I WRITE this week to endorse the remarks made by several local residents regarding the ‘cycle path debacle’ in recent issues of the Reporter, following the tragic death on the A814 near Cardross of cyclist Colin McCourt a few weeks ago.

While I am a keen cyclist, I have not cycled between Dumbarton and Helensburgh for many years, as I do not consider it safe.

I have on several occasions asked Argyll and Bute Council when and if the council is going to do something to provide a proper cycle path.

I call this stretch of road ‘the missing link in the triangle’. Route 7 of Sustrans’ National Cycle Network, which stretches for more than 540 miles from Sunderland to Inverness, provides a safe and enjoyable traffic-free route between Dumbarton and Balloch.

It is also possible to cycle safely most of the way between Balloch and Helensburgh on the Helensburgh cycle path (although this is not part of the NCN). But the missing link is between Dumbarton and Helensburgh.

My understanding, from contacting Sustrans and Argyll and Bute Council on several occasions, is that funding could be available for a continuous cycle track, which could link with the rest of the National Cycle Network.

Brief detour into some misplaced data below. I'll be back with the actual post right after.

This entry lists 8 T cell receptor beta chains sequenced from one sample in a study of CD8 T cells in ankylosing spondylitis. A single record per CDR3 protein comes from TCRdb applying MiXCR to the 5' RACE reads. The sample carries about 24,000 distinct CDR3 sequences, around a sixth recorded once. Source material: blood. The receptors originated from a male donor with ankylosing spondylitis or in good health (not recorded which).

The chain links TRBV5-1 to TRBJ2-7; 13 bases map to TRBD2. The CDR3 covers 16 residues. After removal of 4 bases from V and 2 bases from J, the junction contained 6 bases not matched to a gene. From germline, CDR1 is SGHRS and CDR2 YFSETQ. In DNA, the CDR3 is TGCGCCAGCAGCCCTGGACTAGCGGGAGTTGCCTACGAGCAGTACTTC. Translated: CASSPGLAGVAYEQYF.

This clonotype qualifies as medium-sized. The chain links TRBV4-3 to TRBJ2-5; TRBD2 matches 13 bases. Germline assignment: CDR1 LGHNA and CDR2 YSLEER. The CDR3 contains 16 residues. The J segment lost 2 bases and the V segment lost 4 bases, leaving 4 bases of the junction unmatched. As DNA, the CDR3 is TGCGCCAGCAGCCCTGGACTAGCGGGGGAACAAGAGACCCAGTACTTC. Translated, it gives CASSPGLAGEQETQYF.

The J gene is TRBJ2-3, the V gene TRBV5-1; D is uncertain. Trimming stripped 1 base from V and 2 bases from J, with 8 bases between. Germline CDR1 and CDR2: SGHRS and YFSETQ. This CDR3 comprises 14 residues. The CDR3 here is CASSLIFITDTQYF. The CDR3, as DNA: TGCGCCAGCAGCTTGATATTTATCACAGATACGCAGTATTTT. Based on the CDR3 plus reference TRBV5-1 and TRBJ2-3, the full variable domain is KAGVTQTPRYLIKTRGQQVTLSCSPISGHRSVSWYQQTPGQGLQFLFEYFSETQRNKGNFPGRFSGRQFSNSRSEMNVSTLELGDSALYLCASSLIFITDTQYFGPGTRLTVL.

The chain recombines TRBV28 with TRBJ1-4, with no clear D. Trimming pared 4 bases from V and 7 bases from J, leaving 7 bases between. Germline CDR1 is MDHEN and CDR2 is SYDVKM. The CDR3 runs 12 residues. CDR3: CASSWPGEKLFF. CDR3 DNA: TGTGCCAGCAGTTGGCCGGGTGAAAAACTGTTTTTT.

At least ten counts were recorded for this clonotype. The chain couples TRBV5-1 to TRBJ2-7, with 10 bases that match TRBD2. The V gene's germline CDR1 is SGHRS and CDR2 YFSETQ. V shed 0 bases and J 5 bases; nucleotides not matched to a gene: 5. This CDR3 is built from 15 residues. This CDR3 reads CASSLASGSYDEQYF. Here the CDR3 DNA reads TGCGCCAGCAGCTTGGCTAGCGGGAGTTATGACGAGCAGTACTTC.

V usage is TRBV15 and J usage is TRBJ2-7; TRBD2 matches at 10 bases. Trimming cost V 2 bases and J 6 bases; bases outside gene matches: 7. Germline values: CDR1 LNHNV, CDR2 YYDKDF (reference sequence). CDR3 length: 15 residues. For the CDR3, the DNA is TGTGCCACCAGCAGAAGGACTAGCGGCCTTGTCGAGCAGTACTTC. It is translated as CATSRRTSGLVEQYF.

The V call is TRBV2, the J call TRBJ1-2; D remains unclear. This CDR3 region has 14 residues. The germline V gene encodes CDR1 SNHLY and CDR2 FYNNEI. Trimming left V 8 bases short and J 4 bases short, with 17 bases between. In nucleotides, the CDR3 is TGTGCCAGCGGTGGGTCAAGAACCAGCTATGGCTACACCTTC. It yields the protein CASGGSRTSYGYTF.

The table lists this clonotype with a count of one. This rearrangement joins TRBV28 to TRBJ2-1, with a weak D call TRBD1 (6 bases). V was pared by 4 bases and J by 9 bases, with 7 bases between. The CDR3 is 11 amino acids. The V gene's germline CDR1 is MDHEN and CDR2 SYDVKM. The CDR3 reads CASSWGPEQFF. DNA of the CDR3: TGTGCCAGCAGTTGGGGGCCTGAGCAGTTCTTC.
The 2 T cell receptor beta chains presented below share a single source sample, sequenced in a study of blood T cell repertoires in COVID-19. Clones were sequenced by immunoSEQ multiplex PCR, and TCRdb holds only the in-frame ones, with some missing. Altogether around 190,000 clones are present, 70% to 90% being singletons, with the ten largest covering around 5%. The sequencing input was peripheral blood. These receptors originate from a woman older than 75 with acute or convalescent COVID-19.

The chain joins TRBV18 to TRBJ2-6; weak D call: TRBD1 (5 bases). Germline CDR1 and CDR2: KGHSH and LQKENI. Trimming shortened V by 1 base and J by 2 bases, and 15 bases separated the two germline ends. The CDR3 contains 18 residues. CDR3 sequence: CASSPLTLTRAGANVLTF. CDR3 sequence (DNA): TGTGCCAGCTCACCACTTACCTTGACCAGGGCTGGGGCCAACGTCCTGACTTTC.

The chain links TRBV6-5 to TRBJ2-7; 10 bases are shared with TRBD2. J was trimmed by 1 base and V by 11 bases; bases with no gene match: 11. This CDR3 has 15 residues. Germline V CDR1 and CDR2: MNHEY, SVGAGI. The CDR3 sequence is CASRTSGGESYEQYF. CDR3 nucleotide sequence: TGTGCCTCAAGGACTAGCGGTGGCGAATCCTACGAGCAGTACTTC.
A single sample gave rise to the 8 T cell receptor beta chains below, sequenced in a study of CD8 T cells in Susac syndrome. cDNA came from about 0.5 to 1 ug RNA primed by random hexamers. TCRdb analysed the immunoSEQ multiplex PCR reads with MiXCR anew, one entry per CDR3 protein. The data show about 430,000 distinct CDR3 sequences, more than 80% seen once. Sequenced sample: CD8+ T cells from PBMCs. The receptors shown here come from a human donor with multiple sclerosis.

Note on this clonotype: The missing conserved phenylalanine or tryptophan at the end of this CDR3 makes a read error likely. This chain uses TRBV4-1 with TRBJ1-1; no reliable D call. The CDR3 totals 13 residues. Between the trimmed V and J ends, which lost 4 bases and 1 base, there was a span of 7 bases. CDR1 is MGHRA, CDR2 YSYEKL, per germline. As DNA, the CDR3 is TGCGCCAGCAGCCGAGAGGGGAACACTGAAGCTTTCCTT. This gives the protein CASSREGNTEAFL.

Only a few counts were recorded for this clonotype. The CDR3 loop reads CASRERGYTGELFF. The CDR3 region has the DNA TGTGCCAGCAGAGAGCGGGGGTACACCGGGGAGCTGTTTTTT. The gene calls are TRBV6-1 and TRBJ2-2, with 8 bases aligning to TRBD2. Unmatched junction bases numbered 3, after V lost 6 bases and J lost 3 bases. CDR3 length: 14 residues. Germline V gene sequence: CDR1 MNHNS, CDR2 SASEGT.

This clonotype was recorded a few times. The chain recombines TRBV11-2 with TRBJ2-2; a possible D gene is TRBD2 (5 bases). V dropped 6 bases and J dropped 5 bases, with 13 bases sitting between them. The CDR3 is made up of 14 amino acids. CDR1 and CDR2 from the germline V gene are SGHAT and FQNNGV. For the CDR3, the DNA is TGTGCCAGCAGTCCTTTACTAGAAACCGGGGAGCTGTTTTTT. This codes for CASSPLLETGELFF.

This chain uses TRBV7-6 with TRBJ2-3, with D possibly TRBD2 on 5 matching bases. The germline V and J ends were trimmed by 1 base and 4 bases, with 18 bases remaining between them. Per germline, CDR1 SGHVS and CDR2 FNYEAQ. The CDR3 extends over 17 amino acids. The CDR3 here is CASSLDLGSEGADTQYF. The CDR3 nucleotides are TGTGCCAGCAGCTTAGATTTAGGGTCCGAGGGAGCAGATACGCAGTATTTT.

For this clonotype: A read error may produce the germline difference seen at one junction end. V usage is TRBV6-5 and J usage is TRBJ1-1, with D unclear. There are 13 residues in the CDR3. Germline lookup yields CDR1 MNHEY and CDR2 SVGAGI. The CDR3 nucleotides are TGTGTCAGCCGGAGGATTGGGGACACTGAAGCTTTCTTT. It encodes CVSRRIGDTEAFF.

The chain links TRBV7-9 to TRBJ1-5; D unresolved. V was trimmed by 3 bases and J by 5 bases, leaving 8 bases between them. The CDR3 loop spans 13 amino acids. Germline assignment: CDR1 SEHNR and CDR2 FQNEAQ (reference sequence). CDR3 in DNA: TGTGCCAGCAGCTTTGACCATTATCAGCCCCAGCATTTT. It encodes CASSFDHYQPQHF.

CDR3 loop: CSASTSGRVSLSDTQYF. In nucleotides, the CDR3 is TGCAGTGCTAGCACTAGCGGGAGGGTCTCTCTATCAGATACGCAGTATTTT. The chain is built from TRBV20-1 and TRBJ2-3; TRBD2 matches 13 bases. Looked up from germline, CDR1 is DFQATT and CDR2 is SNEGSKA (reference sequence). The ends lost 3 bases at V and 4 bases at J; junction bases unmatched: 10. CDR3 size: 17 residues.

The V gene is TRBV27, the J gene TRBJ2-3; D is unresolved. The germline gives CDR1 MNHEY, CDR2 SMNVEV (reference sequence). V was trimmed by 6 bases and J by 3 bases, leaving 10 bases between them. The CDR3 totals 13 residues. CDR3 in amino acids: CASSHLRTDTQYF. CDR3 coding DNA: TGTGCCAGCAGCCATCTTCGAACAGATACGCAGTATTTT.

The problem, as highlighted by Richard Trail, one of the Argyll and Bute councillors who represents the Cardross area, in the Reporter last week appears to relate to land ownership.

The Dumbarton route would continue from the west side of Dumbarton Bridge, through Levengrove Park to Havoc, and then on to a purpose-built cycle track adjacent to the A814, through Cardross and onwards to Helensburgh.

This route would benefit not only cyclists and walkers, but the village of Cardross and the retailers and cafes in Helensburgh.

There are also railway stations on the route for tired cyclists - Dalreoch, Cardross and Craigendoran, with Helensburgh at the end.

With leisure cycling increasing dramatically since the Covid crisis, surely now is the time to make every effort to finally resolve this problem.